I think that tabbouleh is best in the company of others, in both senses. It’s best eaten amidst the chatter and clatter of people, hands, voices and a muddle of different dishes. My ideal plate would be a spoonful of thick yogurt laced with cucumber and mint, another of hummus creamy with tahini (my friend Daniela’s recipe. She is brilliant cook and I am trying to convince her to write in English more), maybe a stuffed vine leaf or a thick slice of grilled halloumi, some sultry baba ganoush . With all this in mind, I was tempted to dash to the shops for yogurt, chickpeas and aubergines. But thrift got the better of me –for a change– the only dash was for bulgur wheat, all the other ingredients were from the fridge. Pork kebabs, a-kind-of-Turkish-shish-kebab I suppose. We marinated the pork for a couple of hours in olive oil, lemon , garlic and crushed bay leaves, then threaded the cubes on skewers and grilled them. I also made a tomato, cucumber, red onion and black olive salad.
- 25og Bulgar wheat
- 5 tablespoons of very finely chopped spring or mild red onion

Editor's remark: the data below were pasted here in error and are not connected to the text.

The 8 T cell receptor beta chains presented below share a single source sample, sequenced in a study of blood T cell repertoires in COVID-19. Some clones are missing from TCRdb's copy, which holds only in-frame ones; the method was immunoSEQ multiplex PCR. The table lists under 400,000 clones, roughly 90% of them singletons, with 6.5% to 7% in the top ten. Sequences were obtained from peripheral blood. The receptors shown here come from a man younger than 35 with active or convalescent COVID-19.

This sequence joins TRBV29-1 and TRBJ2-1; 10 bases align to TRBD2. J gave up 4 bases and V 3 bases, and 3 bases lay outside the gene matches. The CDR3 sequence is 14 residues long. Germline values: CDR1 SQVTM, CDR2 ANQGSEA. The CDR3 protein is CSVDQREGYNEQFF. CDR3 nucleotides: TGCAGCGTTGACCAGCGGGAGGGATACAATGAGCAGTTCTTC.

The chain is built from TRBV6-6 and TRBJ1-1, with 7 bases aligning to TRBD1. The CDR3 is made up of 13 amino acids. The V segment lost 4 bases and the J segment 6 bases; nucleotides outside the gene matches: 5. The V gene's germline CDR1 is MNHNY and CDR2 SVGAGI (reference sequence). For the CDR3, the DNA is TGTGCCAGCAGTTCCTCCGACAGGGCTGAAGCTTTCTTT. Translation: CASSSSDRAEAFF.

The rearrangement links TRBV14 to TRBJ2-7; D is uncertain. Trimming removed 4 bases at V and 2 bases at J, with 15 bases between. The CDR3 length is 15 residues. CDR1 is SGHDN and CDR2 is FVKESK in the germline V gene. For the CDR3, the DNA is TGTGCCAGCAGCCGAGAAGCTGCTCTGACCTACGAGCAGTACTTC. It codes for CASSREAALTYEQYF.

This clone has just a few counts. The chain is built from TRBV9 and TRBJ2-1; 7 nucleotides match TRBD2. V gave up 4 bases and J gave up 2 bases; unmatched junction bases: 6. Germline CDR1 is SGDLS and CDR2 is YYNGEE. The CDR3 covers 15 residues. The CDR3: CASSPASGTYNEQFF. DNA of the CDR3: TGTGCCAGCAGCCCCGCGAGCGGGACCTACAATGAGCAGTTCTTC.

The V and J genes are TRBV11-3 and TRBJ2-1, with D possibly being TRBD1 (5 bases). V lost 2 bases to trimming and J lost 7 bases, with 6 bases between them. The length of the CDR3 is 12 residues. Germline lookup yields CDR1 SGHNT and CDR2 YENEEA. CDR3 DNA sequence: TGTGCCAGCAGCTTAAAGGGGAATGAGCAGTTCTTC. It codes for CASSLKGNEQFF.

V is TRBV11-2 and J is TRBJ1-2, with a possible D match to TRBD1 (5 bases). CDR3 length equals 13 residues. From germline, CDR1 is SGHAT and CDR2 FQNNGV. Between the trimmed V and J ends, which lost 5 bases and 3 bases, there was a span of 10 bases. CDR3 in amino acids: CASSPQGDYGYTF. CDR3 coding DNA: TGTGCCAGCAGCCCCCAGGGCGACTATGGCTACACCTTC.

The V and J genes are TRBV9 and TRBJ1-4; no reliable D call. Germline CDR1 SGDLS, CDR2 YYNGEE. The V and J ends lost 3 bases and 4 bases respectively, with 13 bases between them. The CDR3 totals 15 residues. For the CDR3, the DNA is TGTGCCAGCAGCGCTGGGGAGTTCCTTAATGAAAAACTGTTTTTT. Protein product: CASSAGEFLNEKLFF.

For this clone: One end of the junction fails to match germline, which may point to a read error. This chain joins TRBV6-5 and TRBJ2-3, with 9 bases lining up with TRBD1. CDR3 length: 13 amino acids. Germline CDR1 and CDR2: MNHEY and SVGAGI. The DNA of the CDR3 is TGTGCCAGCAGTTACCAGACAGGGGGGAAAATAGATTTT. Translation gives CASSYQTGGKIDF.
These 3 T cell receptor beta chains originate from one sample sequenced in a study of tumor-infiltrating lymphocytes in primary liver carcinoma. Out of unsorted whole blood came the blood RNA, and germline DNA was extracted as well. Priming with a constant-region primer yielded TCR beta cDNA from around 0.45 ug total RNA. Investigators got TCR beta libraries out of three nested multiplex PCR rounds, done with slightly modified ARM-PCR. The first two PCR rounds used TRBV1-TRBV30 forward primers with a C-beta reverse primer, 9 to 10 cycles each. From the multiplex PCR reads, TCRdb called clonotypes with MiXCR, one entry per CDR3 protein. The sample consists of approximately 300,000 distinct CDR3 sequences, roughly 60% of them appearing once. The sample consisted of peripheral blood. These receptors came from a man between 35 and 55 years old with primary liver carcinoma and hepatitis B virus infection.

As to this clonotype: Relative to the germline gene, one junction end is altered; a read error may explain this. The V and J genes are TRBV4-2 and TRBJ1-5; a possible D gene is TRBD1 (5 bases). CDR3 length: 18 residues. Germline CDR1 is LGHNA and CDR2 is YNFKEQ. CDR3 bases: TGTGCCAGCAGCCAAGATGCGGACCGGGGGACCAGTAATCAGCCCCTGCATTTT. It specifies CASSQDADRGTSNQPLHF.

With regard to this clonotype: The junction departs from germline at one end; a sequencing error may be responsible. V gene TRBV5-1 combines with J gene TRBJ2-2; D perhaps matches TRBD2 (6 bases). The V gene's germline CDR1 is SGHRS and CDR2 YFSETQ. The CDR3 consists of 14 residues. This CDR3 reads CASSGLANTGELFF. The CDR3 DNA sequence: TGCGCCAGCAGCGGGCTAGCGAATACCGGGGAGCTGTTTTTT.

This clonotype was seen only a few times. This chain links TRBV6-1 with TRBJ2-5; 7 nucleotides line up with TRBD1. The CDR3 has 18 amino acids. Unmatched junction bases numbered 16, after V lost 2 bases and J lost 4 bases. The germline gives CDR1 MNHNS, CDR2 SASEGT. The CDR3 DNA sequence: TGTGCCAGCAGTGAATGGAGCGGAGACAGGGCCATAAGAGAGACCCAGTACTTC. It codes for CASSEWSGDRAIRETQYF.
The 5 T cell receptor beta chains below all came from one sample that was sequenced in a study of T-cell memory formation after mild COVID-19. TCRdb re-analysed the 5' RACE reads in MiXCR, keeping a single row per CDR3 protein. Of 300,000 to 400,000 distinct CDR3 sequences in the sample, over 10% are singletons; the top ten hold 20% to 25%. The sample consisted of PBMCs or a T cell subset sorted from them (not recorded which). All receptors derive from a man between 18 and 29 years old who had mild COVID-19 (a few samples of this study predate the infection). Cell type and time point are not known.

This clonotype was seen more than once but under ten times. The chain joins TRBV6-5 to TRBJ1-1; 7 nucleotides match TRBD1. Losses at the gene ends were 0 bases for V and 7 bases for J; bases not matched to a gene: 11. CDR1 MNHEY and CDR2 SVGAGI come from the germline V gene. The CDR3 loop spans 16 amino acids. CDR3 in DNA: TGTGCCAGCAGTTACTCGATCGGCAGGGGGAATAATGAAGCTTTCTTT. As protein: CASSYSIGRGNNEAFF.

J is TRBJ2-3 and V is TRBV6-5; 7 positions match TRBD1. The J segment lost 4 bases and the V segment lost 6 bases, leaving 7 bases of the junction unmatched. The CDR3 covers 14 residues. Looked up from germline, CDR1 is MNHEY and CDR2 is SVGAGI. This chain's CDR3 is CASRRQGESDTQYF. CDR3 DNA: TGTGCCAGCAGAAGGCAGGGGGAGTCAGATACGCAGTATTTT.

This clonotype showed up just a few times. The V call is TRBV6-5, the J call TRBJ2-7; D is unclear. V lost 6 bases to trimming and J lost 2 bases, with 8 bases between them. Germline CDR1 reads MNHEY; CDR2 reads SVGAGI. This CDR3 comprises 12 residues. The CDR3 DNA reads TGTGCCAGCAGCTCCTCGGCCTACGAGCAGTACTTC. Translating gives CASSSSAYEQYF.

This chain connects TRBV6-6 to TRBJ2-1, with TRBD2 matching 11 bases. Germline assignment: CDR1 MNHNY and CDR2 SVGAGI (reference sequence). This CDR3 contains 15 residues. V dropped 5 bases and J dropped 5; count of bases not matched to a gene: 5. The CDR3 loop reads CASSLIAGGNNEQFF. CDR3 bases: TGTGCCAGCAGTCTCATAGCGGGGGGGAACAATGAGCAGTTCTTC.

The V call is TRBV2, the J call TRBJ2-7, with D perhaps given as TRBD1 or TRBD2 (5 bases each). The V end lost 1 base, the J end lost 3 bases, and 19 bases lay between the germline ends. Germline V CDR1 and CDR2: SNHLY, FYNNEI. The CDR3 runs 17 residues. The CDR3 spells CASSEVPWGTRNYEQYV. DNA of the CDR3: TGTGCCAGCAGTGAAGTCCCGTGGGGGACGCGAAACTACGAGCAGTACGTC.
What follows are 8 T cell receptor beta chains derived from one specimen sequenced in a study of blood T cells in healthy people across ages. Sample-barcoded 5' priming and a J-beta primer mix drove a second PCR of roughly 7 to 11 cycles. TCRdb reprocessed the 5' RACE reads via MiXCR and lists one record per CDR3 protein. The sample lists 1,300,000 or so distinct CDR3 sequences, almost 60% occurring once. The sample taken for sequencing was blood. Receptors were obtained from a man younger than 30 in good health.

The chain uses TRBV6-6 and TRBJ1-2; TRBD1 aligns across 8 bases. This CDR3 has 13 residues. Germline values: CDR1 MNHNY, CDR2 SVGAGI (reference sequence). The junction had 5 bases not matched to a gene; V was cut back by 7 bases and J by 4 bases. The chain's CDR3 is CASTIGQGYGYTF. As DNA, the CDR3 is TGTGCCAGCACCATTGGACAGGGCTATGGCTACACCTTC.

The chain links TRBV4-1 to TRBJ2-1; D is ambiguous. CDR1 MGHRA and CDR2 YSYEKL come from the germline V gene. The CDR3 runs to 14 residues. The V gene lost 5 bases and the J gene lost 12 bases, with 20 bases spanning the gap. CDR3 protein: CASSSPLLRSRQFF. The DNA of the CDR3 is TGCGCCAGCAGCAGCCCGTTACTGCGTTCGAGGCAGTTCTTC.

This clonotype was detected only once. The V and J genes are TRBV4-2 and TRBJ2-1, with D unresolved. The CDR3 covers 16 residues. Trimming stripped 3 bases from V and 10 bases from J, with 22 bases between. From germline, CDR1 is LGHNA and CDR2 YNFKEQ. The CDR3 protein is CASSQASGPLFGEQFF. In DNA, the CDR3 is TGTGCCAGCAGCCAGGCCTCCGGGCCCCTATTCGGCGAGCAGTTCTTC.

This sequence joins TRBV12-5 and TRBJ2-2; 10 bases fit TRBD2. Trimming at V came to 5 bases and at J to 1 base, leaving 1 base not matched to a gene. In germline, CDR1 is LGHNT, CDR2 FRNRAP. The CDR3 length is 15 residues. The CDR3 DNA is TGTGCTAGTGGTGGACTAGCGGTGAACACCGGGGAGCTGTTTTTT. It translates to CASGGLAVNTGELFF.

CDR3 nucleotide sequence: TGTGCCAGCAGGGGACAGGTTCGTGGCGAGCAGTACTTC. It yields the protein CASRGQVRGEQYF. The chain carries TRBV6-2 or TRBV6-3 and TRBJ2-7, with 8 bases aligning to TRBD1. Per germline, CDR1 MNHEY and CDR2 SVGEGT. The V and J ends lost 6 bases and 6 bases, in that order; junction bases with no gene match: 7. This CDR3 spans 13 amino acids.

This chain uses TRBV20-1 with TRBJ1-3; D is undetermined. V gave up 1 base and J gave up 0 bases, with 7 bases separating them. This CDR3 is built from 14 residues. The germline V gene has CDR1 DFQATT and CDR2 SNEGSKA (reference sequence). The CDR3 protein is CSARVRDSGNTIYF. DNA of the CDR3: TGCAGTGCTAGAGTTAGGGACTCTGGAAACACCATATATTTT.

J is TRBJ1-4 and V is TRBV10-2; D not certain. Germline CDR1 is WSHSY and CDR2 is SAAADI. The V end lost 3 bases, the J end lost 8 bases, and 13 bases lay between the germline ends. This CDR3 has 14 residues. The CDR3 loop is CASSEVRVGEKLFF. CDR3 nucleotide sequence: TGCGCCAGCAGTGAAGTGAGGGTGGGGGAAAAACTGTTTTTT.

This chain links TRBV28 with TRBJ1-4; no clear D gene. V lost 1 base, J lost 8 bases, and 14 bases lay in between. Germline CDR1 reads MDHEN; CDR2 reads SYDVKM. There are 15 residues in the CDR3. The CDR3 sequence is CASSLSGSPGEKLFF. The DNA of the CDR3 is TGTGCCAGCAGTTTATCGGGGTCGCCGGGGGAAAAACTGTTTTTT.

- salt and black pepper
- 50g ( about a cup and a half) of finely chopped parsley
- 3 tablespoons chopped mint
- 6 tbsp extra virgin olive oil (plus extra if necessary)
- 5 tbsp freshly squeezed lemon juice (plus extra if necessary)
Soak the Bulgar wheat in cold water for half and hour, it will expand enormously. Drain it and squeeze out as much moisture as possible with your hands, then spread it out on a clean dry tea towel to dry further.
In a large bowl mix the Bulgar with the onion squeezing it with your hands so the onion penetrates the Bulgar. Season to taste with salt and pepper. Add the parsley, mint, olive oil and lemon and mix well. taste and season, add more oil and lemon if you feel it is necessary, it should be distinctly lemony.
I am off to London tonight. I should really be packing and buying vast hunks of Pecorino Romano to tuck in my suitcases for my siblings or at least getting ready for my last lesson with the little monsters this afternoon. I shouldn’t be typing away. I am already thinking of lunch, the rest of the tabbouleh and the chickpeas that have soaked all night in preparation for some humus. We just need more olives and bread. I have a feeling this might be a bit of a Middle Eastern July here in Rome so I have left the Book of Middle Eastern Food open on the table ready for my return.
Now I am going to pack. Have a great weekend.